by NICHOLAS JAMES
Hungarian Prime Minister Viktor Orban, of the right-wing FIDESZ party, delivers his address as pictured through a hole on the national flag during the commemoration of the 1956 Hungarian revolution against Stalinism, Oct. 23, 2016. During the revolution, the symbol of the hardline Rákosi regime had been cut out of the flag to symbolize opposition to his rule. Today, under Orban, nostalgia for the 1956-89 socialist era is growing. | Szilard Koszticsak / MTI via AP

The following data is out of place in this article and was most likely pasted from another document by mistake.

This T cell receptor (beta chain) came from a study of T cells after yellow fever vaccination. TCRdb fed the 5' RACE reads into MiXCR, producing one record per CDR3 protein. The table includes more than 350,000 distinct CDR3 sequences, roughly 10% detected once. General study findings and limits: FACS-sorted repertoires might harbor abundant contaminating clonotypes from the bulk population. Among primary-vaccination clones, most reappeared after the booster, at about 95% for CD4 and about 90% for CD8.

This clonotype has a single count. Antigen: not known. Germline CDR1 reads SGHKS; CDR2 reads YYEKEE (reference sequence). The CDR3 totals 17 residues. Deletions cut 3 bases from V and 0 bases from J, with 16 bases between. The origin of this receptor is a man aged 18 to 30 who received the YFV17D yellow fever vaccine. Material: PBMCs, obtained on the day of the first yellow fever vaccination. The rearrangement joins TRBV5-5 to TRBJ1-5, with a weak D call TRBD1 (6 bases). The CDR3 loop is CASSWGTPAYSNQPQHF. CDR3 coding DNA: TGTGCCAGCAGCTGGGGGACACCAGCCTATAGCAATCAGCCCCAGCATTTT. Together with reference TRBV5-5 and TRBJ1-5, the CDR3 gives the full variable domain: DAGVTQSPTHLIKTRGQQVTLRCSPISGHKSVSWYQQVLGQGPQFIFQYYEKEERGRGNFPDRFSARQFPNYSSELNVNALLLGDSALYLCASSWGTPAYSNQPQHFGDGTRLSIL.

In mid-July, I found myself in a part of Budapest I had never visited, Újpest (“New Pest”), a village on the outskirts of Budapest until the late 1950s. During that time, the government led by János Kádár began erecting massive apartment blocks as a means to eradicate homelessness in the city of Budapest. Those towers, made of pure concrete panels, were never meant to last more than 50 years.
Today, Hungary’s governing right-wing and neoliberal FIDESZ party has no interest in replacing or modernizing those buildings. It is fitting then that Újpest is where most, if not all, the workers of Budapest live and raise their families, and where the Munkáspárt (Hungarian Workers Party) recently moved its headquarters. The party was founded after the Hungarian Socialist Workers Party, which had governed Hungary from 1956, split in 1989 after falling from power.